Modified Open Method of First Port Insertion in Laparoscopic Surgery
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Dr Prosanta Kr. Bhattacharjee. Flat No 10-C, 9, Mandeville Gardens, Kolkata 19, India.Tel.: 0332565-0403; Mob: 09434194957; e-mail: email@example.com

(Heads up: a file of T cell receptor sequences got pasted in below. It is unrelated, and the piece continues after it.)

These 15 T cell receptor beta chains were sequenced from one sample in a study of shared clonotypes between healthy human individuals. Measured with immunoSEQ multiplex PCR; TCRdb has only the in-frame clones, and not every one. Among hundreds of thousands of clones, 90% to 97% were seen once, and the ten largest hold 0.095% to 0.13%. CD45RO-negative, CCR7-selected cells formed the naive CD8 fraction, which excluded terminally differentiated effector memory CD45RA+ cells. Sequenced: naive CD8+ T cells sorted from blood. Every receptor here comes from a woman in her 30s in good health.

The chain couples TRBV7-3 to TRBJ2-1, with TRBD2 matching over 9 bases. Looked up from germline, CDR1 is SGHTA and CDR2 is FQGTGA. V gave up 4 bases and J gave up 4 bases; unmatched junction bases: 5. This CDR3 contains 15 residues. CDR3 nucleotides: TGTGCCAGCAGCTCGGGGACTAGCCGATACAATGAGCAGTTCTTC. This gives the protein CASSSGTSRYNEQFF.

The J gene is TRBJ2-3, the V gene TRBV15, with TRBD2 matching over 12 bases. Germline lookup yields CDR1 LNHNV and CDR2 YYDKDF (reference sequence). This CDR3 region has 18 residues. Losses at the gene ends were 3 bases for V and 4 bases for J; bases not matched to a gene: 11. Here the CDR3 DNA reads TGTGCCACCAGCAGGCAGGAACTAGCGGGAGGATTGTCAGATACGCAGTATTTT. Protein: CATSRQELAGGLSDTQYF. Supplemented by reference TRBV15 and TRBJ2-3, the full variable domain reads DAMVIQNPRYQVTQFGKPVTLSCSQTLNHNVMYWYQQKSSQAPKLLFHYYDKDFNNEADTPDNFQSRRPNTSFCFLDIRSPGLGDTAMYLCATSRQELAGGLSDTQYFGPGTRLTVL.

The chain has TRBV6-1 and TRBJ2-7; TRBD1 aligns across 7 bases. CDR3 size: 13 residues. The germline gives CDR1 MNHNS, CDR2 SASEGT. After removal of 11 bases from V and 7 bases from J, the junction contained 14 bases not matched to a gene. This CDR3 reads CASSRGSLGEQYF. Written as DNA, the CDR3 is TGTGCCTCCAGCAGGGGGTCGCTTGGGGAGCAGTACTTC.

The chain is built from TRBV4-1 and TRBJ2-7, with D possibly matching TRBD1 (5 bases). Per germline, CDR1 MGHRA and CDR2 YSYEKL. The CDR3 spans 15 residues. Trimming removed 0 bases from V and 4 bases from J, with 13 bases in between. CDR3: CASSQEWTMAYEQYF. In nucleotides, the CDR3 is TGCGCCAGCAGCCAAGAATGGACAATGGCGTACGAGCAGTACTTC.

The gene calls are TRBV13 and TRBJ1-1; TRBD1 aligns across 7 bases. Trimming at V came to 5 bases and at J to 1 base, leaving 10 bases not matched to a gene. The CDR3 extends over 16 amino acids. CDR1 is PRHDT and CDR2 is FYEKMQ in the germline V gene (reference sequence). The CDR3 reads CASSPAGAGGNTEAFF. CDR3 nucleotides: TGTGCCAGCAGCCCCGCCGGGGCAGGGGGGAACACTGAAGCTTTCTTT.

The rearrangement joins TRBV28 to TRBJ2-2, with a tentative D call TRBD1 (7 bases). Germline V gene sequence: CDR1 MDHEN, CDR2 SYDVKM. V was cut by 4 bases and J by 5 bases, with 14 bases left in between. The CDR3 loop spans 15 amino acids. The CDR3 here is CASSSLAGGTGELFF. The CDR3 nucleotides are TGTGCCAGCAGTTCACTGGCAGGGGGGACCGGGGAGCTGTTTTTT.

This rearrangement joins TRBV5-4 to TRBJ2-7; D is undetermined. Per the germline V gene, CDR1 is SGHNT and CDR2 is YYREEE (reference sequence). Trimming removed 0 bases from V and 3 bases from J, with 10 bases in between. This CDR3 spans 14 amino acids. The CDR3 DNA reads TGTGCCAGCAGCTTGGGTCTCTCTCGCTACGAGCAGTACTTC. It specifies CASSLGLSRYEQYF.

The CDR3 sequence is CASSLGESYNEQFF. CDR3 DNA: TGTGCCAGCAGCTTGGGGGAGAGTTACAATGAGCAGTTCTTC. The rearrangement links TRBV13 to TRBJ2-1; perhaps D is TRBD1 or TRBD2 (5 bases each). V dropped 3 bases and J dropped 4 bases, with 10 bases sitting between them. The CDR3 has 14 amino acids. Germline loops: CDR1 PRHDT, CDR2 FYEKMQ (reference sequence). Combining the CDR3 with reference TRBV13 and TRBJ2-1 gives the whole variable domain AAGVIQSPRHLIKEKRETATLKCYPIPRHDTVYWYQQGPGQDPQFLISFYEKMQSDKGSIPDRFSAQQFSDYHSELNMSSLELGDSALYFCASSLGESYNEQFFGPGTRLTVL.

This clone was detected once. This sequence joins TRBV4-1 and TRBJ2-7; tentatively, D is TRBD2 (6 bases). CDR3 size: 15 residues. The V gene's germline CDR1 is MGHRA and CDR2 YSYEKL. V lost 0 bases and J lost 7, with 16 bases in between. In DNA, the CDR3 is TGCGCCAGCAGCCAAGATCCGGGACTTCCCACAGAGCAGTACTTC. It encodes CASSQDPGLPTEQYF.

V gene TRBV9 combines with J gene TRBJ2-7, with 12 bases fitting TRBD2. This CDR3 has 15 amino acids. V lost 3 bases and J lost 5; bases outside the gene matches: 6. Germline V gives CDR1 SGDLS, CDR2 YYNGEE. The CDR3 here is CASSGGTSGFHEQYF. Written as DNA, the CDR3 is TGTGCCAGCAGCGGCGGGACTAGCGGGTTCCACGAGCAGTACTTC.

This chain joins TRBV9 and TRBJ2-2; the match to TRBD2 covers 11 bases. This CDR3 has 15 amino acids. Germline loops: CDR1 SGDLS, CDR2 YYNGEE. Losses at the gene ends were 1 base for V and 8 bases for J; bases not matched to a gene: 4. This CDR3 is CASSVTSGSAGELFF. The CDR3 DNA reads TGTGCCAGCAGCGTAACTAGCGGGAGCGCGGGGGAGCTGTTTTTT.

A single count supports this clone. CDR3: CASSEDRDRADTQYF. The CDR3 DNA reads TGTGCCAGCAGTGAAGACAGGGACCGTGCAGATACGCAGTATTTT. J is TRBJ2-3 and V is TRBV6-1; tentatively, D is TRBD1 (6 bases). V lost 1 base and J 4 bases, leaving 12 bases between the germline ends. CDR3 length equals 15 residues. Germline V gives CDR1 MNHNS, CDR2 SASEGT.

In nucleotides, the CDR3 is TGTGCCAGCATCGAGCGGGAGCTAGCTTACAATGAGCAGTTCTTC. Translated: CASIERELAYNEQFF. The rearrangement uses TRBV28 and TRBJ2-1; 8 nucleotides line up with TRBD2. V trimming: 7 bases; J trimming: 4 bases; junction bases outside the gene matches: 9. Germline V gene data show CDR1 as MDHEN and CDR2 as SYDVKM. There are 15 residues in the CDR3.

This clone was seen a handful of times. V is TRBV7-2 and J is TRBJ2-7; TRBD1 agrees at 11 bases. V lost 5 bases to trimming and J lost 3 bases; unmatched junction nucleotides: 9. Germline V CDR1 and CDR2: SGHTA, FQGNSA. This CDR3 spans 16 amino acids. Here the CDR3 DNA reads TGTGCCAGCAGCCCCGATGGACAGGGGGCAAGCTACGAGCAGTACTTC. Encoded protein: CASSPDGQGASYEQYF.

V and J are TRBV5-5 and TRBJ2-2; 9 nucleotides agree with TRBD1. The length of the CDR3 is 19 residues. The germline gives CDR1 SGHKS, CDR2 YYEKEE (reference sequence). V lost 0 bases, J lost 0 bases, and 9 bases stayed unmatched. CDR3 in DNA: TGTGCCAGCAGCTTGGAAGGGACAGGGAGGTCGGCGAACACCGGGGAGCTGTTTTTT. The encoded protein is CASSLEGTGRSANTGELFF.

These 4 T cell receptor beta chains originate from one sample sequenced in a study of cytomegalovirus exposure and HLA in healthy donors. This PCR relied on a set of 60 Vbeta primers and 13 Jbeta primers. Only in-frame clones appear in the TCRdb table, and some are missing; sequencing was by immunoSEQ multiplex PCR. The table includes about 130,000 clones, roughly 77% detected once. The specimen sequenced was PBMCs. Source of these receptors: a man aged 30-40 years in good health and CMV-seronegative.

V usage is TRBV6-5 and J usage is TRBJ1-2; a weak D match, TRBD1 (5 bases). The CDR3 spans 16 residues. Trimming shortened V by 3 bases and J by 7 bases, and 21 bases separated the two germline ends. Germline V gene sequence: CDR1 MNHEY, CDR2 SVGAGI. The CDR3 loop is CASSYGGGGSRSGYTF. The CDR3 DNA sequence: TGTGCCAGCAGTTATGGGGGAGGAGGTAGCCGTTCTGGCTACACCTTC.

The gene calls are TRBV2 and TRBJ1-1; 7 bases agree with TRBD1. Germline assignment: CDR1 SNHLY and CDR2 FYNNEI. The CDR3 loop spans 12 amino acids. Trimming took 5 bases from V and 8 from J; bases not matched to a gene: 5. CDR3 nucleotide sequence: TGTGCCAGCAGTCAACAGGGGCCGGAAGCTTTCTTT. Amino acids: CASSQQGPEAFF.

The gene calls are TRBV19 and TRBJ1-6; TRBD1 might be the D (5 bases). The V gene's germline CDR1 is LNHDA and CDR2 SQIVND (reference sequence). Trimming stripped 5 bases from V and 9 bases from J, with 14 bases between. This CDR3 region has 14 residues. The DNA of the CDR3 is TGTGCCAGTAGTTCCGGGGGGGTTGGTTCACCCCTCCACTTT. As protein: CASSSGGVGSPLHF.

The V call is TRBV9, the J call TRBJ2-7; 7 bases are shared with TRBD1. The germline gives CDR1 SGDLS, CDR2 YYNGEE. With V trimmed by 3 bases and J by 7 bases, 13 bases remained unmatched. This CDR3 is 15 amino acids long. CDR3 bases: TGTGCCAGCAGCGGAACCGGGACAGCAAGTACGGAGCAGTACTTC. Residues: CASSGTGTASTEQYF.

Introduction Various techniques, both the open and the closed, have been described for insertion of the first trocar during laparoscopic surgery. The conventional closed technique with blind insertion of Veress needle is associated with some of the serious complications of laparoscopic surgery (1),(2). In 1971, Hasson first described the open method of port insertion using a cannula designed by him (3). It affords peritoneal access under direct vision and is supposed to be a far safer method of establishing pneumoperitoneum, though one cannot claim it to be totally safe. The latter technique has the limitations of being more time consuming and having occasional gas leakage from around the trocar. Increasingly, the open method of first trocar placement is replacing the closed technique in view of the lower morbidity associated with the former (4). Though the choice of a particular technique is a matter of surgeonâ€™s preference, its safety, ease, rapidity, and cost effectiveness are points that need to be considered. Described herein is a modified method of open placement of first port using the readily available, common instruments. It was found to afford an easy, safe, rapid, and cheap method of establishing pneumoperitoneum even in patients who had undergone previous abdominal surgery. Operative Technique/Method As a routine, all patients are initially catheterised, and the stomach is decompressed by placing a Ryleâ€™s tube. As in the standard procedure for Veress needle insertion, the surgeon stands at the patientâ€™s left side. The umbilicus is stretched transversely with the left hand, and a 1 cm long incision is made on superior umbilical fold using a No. 11 scalpel blade. The upper margin of the umbilicus is lifted up with an Allis tissue forceps, and using the back of the B.P handle or the right index finger, the underlying tissue is bluntly dissected to identify the junction of the umbilical stalk and the linea alba (Table/Fig 1). The correct identification of this point is the key to the rapid and smooth access. At this point, the abdominal wall is the thinnest and the peritoneum is intimately adherent (5). With the umbilical scar stretched and the abdominal wall elevated by the retraction on upper margin of the umbilicus with the Allis forceps, a vertical cut, <5 mm in length, is made on the umbilical stalk and the adjoining linea alba (Table/Fig 2). The peritoneum is entered carefully, using the tip of a medium-sized closed haemostat, and opened up to stretch the opening enough to introduce the tip of the little finger. Exploration with the finger tip, probing with the tip of a haemostat, and direct visualisation of the peritoneal cavity with the blades of the haemostat being open(Table/Fig 3) exclude any adhesions around the incision. The assistant keeps the blades of the haemostat open and guides the surgeon to gently introduce the tip of the 10 mm cannula (without the trocar) directly into the incision line. The haemostat and the Allis forceps are removed, and the trocar is gently pushed, against minimal resistance, into the peritoneal cavity with the right hand while keeping the abdominal wall elevated with the left hand. Subsequent establishment of pneumoperitoneum is rapid and uniform. The port site incision being small is sutured easily with a figure of eight sutures with port closure (VicrylÂ®). There is no need to fix the cannula to the abdominal wall nor is there any gas leakage, as the fascial opening, being slightly smaller than the diameter of the cannula, grips the later tightly.